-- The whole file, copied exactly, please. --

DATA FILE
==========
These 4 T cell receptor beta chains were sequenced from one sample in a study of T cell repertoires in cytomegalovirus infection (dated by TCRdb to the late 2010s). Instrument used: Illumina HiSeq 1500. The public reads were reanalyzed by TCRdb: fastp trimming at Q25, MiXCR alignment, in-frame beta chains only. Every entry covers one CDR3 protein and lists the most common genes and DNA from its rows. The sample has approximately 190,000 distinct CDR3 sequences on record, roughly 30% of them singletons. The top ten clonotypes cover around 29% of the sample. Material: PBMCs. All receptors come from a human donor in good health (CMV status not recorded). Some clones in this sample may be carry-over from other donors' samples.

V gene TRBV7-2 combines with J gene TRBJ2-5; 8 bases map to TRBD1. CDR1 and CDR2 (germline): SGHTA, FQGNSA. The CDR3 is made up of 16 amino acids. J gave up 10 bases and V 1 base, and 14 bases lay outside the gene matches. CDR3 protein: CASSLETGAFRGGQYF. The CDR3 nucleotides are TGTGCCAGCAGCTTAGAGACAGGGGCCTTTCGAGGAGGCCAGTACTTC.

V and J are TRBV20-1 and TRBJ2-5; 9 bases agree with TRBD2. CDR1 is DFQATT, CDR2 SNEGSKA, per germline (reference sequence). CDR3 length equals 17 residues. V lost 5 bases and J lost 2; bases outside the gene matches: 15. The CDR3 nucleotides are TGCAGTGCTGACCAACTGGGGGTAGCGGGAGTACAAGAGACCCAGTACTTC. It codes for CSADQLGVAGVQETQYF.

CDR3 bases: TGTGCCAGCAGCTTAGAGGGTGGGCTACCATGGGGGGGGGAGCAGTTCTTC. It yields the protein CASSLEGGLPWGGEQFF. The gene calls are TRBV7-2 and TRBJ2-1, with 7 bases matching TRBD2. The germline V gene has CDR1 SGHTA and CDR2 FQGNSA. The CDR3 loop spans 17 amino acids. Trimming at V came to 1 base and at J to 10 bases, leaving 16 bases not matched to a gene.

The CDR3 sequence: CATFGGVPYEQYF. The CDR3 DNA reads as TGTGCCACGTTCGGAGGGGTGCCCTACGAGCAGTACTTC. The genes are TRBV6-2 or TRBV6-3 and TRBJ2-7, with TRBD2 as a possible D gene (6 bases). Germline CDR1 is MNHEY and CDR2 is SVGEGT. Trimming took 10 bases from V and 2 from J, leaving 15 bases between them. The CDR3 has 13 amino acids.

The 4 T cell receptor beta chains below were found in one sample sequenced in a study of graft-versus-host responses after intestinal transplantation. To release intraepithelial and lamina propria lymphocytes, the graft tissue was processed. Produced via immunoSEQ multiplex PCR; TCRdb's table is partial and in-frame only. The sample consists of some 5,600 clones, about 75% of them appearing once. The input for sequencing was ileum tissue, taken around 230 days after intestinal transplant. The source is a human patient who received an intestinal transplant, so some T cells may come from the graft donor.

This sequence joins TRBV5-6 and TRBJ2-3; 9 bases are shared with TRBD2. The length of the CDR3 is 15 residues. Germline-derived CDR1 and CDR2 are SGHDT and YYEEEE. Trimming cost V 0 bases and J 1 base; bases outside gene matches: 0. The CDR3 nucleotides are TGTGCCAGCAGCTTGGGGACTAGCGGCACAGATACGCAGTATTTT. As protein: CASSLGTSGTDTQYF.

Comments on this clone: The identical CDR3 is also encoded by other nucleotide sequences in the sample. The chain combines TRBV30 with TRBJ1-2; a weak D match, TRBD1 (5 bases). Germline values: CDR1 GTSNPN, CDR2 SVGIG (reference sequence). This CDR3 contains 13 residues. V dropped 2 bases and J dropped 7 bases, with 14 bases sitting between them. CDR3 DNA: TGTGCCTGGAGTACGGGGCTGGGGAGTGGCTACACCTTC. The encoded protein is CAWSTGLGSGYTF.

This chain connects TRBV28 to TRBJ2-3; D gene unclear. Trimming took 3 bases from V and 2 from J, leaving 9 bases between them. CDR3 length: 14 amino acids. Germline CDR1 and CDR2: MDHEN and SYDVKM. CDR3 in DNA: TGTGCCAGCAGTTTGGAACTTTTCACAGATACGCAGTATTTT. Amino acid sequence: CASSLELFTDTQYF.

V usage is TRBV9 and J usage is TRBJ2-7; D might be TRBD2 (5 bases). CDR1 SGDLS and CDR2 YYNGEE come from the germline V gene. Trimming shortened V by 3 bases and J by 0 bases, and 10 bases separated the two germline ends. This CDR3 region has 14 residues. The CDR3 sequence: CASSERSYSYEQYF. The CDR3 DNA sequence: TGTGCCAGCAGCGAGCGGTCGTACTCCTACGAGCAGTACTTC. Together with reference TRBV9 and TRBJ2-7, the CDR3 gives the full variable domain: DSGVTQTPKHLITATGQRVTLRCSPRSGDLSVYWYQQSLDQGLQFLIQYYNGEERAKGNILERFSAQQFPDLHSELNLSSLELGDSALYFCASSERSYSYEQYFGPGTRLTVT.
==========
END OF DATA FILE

These 4 T cell receptor beta chains were sequenced from one sample in a study of T cell repertoires in cytomegalovirus infection (dated by TCRdb to the late 2010s). Instrument used: Illumina HiSeq 1500. The public reads were reanalyzed by TCRdb: fastp trimming at Q25, MiXCR alignment, in-frame beta chains only. Every entry covers one CDR3 protein and lists the most common genes and DNA from its rows. The sample has approximately 190,000 distinct CDR3 sequences on record, roughly 30% of them singletons. The top ten clonotypes cover around 29% of the sample. Material: PBMCs. All receptors come from a human donor in good health (CMV status not recorded). Some clones in this sample may be carry-over from other donors' samples.

V gene TRBV7-2 combines with J gene TRBJ2-5; 8 bases map to TRBD1. CDR1 and CDR2 (germline): SGHTA, FQGNSA. The CDR3 is made up of 16 amino acids. J gave up 10 bases and V 1 base, and 14 bases lay outside the gene matches. CDR3 protein: CASSLETGAFRGGQYF. The CDR3 nucleotides are TGTGCCAGCAGCTTAGAGACAGGGGCCTTTCGAGGAGGCCAGTACTTC.

V and J are TRBV20-1 and TRBJ2-5; 9 bases agree with TRBD2. CDR1 is DFQATT, CDR2 SNEGSKA, per germline (reference sequence). CDR3 length equals 17 residues. V lost 5 bases and J lost 2; bases outside the gene matches: 15. The CDR3 nucleotides are TGCAGTGCTGACCAACTGGGGGTAGCGGGAGTACAAGAGACCCAGTACTTC. It codes for CSADQLGVAGVQETQYF.

CDR3 bases: TGTGCCAGCAGCTTAGAGGGTGGGCTACCATGGGGGGGGGAGCAGTTCTTC. It yields the protein CASSLEGGLPWGGEQFF. The gene calls are TRBV7-2 and TRBJ2-1, with 7 bases matching TRBD2. The germline V gene has CDR1 SGHTA and CDR2 FQGNSA. The CDR3 loop spans 17 amino acids. Trimming at V came to 1 base and at J to 10 bases, leaving 16 bases not matched to a gene.

The CDR3 sequence: CATFGGVPYEQYF. The CDR3 DNA reads as TGTGCCACGTTCGGAGGGGTGCCCTACGAGCAGTACTTC. The genes are TRBV6-2 or TRBV6-3 and TRBJ2-7, with TRBD2 as a possible D gene (6 bases). Germline CDR1 is MNHEY and CDR2 is SVGEGT. Trimming took 10 bases from V and 2 from J, leaving 15 bases between them. The CDR3 has 13 amino acids.

The 4 T cell receptor beta chains below were found in one sample sequenced in a study of graft-versus-host responses after intestinal transplantation. To release intraepithelial and lamina propria lymphocytes, the graft tissue was processed. Produced via immunoSEQ multiplex PCR; TCRdb's table is partial and in-frame only. The sample consists of some 5,600 clones, about 75% of them appearing once. The input for sequencing was ileum tissue, taken around 230 days after intestinal transplant. The source is a human patient who received an intestinal transplant, so some T cells may come from the graft donor.

This sequence joins TRBV5-6 and TRBJ2-3; 9 bases are shared with TRBD2. The length of the CDR3 is 15 residues. Germline-derived CDR1 and CDR2 are SGHDT and YYEEEE. Trimming cost V 0 bases and J 1 base; bases outside gene matches: 0. The CDR3 nucleotides are TGTGCCAGCAGCTTGGGGACTAGCGGCACAGATACGCAGTATTTT. As protein: CASSLGTSGTDTQYF.

Comments on this clone: The identical CDR3 is also encoded by other nucleotide sequences in the sample. The chain combines TRBV30 with TRBJ1-2; a weak D match, TRBD1 (5 bases). Germline values: CDR1 GTSNPN, CDR2 SVGIG (reference sequence). This CDR3 contains 13 residues. V dropped 2 bases and J dropped 7 bases, with 14 bases sitting between them. CDR3 DNA: TGTGCCTGGAGTACGGGGCTGGGGAGTGGCTACACCTTC. The encoded protein is CAWSTGLGSGYTF.

This chain connects TRBV28 to TRBJ2-3; D gene unclear. Trimming took 3 bases from V and 2 from J, leaving 9 bases between them. CDR3 length: 14 amino acids. Germline CDR1 and CDR2: MDHEN and SYDVKM. CDR3 in DNA: TGTGCCAGCAGTTTGGAACTTTTCACAGATACGCAGTATTTT. Amino acid sequence: CASSLELFTDTQYF.

V usage is TRBV9 and J usage is TRBJ2-7; D might be TRBD2 (5 bases). CDR1 SGDLS and CDR2 YYNGEE come from the germline V gene. Trimming shortened V by 3 bases and J by 0 bases, and 10 bases separated the two germline ends. This CDR3 region has 14 residues. The CDR3 sequence: CASSERSYSYEQYF. The CDR3 DNA sequence: TGTGCCAGCAGCGAGCGGTCGTACTCCTACGAGCAGTACTTC. Together with reference TRBV9 and TRBJ2-7, the CDR3 gives the full variable domain: DSGVTQTPKHLITATGQRVTLRCSPRSGDLSVYWYQQSLDQGLQFLIQYYNGEERAKGNILERFSAQQFPDLHSELNLSSLELGDSALYFCASSERSYSYEQYFGPGTRLTVT.